Indian Journal of Vascular and Endovascular Surgery

: 2020  |  Volume : 7  |  Issue : 2  |  Page : 116--120

Guidance for diabetic foot management during COVID-19 pandemic

Rajesh Kesavan1, V B Narayana Murthy2, Ashu Rastogi3, Arun Bal4,  
1 Department of Surgery, Apollo Hospitals; Department of Peadiatric Surgery, Hycare Superspeciality Hospitals, Chennai, Tamil Nadu, India
2 Department of Peadiatric Surgery, Hycare Superspeciality Hospitals; Department of Plastic Surgery, Kauvery Hospitals, Chennai, Tamil Nadu, India
3 Department of Endocrinology, Postgraduate Institute of Medical Education and Research, Chandigarh, India
4 Department of Endocrinology, Amrita Institute of Medical Sciences, Kochi, Kerala; Department of Surgery, Raheja Hospital, Mumbai, Maharashtra, India

Correspondence Address:
Dr. Rajesh Kesavan
Department of Surgery, Apollo Hospitals; Department of Peadiatric Surgery, Hycare Superspeciality Hospitals, Chennai, Tamil Nadu


The Indian COVID-19 situation is and will demand more and more hospital bed capacity to manage. With diabetic foot disease (DFD) being a leading cause of hospital bed occupancy, managing these patients based on evidence-based guidelines can significantly reduce the rates of hospitalization. Every hospital bed that is not needed for a patient with DFD , gives room for occupancy by a patient suffering from COVID-19. The goal of doctors treating diabetic foot is aimed at early successful treatment of infections and preventing amputations, decreasing the hospital stay of inpatients, and effective cost reduction. Hence, changing our way of approach to managing a patient with diabetic foot and implementing new and unique ways is the need of the hour at this time of crisis. This guidance also has a section on managing diabetes in people with diabetic foot during the COVID19 pandemic.

How to cite this article:
Kesavan R, Murthy V B, Rastogi A, Bal A. Guidance for diabetic foot management during COVID-19 pandemic.Indian J Vasc Endovasc Surg 2020;7:116-120

How to cite this URL:
Kesavan R, Murthy V B, Rastogi A, Bal A. Guidance for diabetic foot management during COVID-19 pandemic. Indian J Vasc Endovasc Surg [serial online] 2020 [cited 2021 Jul 30 ];7:116-120
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Full Text


People with diabetes represent a precarious population that is at increased risk of morbidity and mortality from COVID-19.[1] Hence, decreasing their hospital visits by differentiating those with life/limb-threatening (Infectious Diseases Society of America [IDSA] Grade 3 and 4) from nonlimb-threatening infections forms the basis of triaging.[2] Wound care centers away from hospitals can take care of most patients except in the critical category.


The following guidelines are for diabetic foot specialists based on best available evidence and expert opinion from the global surgical community adapted to the Indian context.

At the time of triage, inquiry should be made about possible COVID-19 symptoms of cough or sore throat or fever and if present, prescribed protocol should be followed. Furthermore, we must constantly remember that features of sepsis might be absent or diminished in people with diabetes and the elderly, while, on the other hand, a sepsis in a patient could be also due to COVID.[3]

Patient complaints can be:

Foot painErythemaSwellingFoot ulcer.

Please follow the color-coded flowchart and table to understand presentation, evaluation, and management.

Red: Indicates critical state at presentation and is taken as the first priority.

Orange: Indicates emergency situation at presentation and is the second priority.

Yellow: Indicates that extra care needs to be taken and is the third priority.

Green: Indicates a stable situation.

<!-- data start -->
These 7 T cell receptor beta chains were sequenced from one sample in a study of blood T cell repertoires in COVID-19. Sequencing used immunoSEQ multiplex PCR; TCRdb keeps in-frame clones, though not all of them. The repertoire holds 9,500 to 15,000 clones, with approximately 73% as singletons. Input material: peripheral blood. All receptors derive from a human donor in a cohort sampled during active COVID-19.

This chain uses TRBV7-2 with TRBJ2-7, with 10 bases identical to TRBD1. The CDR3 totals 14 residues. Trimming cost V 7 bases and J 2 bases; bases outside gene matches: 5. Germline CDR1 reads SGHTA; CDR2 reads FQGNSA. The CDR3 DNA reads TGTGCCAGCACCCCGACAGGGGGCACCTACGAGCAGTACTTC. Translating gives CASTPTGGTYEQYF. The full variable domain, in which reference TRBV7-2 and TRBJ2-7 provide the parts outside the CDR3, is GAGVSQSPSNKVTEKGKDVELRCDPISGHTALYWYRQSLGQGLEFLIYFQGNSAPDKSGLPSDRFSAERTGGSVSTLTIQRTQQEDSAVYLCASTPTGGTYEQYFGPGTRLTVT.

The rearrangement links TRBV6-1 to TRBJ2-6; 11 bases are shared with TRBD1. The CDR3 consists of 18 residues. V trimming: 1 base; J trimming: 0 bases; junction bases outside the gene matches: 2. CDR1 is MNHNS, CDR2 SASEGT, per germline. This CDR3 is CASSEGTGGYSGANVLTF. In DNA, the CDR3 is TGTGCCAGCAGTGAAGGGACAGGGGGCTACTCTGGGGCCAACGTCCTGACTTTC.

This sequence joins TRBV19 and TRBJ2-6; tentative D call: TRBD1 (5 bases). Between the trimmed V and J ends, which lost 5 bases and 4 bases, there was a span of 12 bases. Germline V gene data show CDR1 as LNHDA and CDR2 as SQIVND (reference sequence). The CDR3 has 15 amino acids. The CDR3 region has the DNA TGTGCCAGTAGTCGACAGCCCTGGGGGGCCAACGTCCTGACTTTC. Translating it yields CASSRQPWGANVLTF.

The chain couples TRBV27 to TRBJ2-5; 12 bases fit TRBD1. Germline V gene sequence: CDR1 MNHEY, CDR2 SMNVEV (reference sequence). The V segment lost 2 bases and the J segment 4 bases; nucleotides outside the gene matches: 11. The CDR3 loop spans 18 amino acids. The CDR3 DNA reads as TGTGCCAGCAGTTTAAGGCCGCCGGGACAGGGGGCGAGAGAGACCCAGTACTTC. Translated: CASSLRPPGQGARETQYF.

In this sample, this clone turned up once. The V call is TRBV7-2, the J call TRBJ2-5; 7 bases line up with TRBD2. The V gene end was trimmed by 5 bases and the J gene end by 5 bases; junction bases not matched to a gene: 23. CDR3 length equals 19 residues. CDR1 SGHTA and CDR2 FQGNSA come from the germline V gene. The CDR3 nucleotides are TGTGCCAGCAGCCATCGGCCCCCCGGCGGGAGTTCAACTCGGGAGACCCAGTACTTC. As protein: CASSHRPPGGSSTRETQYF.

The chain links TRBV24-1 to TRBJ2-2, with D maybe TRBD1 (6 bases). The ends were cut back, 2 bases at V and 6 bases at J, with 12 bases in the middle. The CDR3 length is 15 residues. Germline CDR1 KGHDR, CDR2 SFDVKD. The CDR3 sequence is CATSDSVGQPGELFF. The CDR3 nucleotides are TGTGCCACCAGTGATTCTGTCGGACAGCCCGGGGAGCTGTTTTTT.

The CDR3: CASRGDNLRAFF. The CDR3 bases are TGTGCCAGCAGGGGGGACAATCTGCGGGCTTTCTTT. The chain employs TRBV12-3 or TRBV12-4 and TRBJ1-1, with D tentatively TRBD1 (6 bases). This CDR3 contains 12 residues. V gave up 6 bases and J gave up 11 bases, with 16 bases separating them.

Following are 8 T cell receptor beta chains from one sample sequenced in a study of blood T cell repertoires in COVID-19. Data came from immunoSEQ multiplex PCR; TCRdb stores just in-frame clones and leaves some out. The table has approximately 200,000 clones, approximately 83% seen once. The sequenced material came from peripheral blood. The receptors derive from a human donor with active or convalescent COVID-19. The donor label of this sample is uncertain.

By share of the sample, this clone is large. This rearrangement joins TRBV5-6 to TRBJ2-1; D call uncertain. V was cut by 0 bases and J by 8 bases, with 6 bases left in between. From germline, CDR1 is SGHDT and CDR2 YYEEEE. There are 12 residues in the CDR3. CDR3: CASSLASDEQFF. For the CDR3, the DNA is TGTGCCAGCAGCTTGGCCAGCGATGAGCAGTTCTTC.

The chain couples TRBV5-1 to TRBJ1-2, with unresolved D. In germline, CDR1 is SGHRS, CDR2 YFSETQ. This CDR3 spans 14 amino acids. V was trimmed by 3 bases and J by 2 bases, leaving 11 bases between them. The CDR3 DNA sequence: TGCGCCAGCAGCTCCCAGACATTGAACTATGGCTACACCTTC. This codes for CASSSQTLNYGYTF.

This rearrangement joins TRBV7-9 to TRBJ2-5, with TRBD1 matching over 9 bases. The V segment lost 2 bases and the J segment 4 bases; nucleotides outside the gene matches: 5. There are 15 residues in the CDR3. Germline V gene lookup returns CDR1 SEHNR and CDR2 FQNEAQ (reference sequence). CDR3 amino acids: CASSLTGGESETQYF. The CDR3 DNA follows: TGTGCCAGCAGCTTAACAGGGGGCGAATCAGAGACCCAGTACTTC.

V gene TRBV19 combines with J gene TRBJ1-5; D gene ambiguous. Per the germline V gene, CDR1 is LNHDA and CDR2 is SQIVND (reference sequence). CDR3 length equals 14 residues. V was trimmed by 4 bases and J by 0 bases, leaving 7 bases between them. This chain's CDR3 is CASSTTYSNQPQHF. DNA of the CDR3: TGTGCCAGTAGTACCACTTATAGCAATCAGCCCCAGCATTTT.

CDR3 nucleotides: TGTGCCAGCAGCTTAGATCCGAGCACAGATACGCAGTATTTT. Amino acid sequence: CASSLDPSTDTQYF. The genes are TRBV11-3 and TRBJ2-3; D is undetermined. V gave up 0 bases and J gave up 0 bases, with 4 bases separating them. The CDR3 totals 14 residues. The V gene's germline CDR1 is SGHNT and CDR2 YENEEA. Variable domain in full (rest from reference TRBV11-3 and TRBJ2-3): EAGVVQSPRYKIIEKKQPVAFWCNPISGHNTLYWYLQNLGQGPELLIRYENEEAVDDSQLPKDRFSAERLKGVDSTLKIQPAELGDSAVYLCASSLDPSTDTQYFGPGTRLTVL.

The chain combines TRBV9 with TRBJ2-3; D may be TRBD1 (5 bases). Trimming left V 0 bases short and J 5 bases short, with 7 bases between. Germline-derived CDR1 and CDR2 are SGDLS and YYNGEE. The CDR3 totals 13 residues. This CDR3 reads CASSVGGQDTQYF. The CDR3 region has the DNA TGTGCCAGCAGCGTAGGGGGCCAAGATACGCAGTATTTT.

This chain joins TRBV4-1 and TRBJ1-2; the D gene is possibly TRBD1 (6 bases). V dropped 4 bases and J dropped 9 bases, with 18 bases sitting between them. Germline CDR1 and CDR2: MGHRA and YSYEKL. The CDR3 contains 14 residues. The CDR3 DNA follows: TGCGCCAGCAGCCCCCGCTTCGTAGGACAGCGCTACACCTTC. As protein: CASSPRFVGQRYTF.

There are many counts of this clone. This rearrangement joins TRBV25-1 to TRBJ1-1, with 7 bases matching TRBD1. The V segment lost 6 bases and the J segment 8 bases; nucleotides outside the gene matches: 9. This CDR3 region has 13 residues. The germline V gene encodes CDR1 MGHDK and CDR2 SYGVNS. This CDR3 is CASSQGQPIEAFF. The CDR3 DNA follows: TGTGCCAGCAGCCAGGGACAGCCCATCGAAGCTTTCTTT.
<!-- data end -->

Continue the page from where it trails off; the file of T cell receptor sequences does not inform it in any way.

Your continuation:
Any patient with features of breathlessness, ssfever, tachycardia, and rule out sepsis (could also be due to COVID 19) must be referred to a hospital with intensive care unit (ICU) facilities (CRITICAL).

Management of patients without active wounds

The management of patient presenting with pain is illustrated in [Figure 1].{Figure 1}

The management protocol for patient presenting with erythema is outlined in [Figure 2].{Figure 2}

A patient presenting with swelling is managed according to the protocol shown in [Figure 3].{Figure 3}

Management of patients with wounds

The patients presenting with active wounds are managed according to the IDSA classification and guidelines outlined in [Figure 4].{Figure 4}

 Need for a Uniform Approach

[Table 1] outlines the appropriate standard of care to be offered to patients with DFD at this time of crisis and is based on our experience in handling the intricacies in the manangement of such patients since the pandemic began. Technology is used to be in touch with the patients at home unable to travel during the lockdown. Home care services are used to provide continuity of care. Shifting of patients at the appropriate time to the hospital and ICU goes a long way in not only providing a rational and sensible use of resources but also keeping the interest of these patients and not be a stress to the hospital services already reeling under the burden of COVID 19 pandemic. The aim is also to keep the diabetic foot and wound care patients and related health-care workers safe during such a highly infective stage.{Table 1}

Diabetic foot evaluation does not restrict itself to the assessment of the infection alone. The various subgroups of patients who present to us have additional features which must be considered. A “simple” cellulitis can jeopardize the glycemic control and trip the already compromised organ functions to critical levels. To provide a continuous care in a multispecialty multidisciplinary manner, a record of the events must be done in a simple and scientific manner so that the condition of the patient can be shared among the involved specialties to understand the exact condition of the patient.

[Table 1] shows not only the condition of the foot but also the status of the different types of ulcers among our existing patients and condition of the organ systems. A preliminary impression of the condition of the patient is derived based on a holistic evaluation of the patient.


In accordance with the recent guidelines on telemedicine published by the medical council of India, we have come up with a teleconsultation protocol.[4] Almost all patients except critical ones can be triaged via teleconsultation.

[Figure 5] is a representation of the teleconsultation guidelines that can be followed.{Figure 5}

Diagnosis based on photos are not always reliable and triaging can vary between clinicians. Hence, practicing clinicians are advised to use their discretion in making decisions.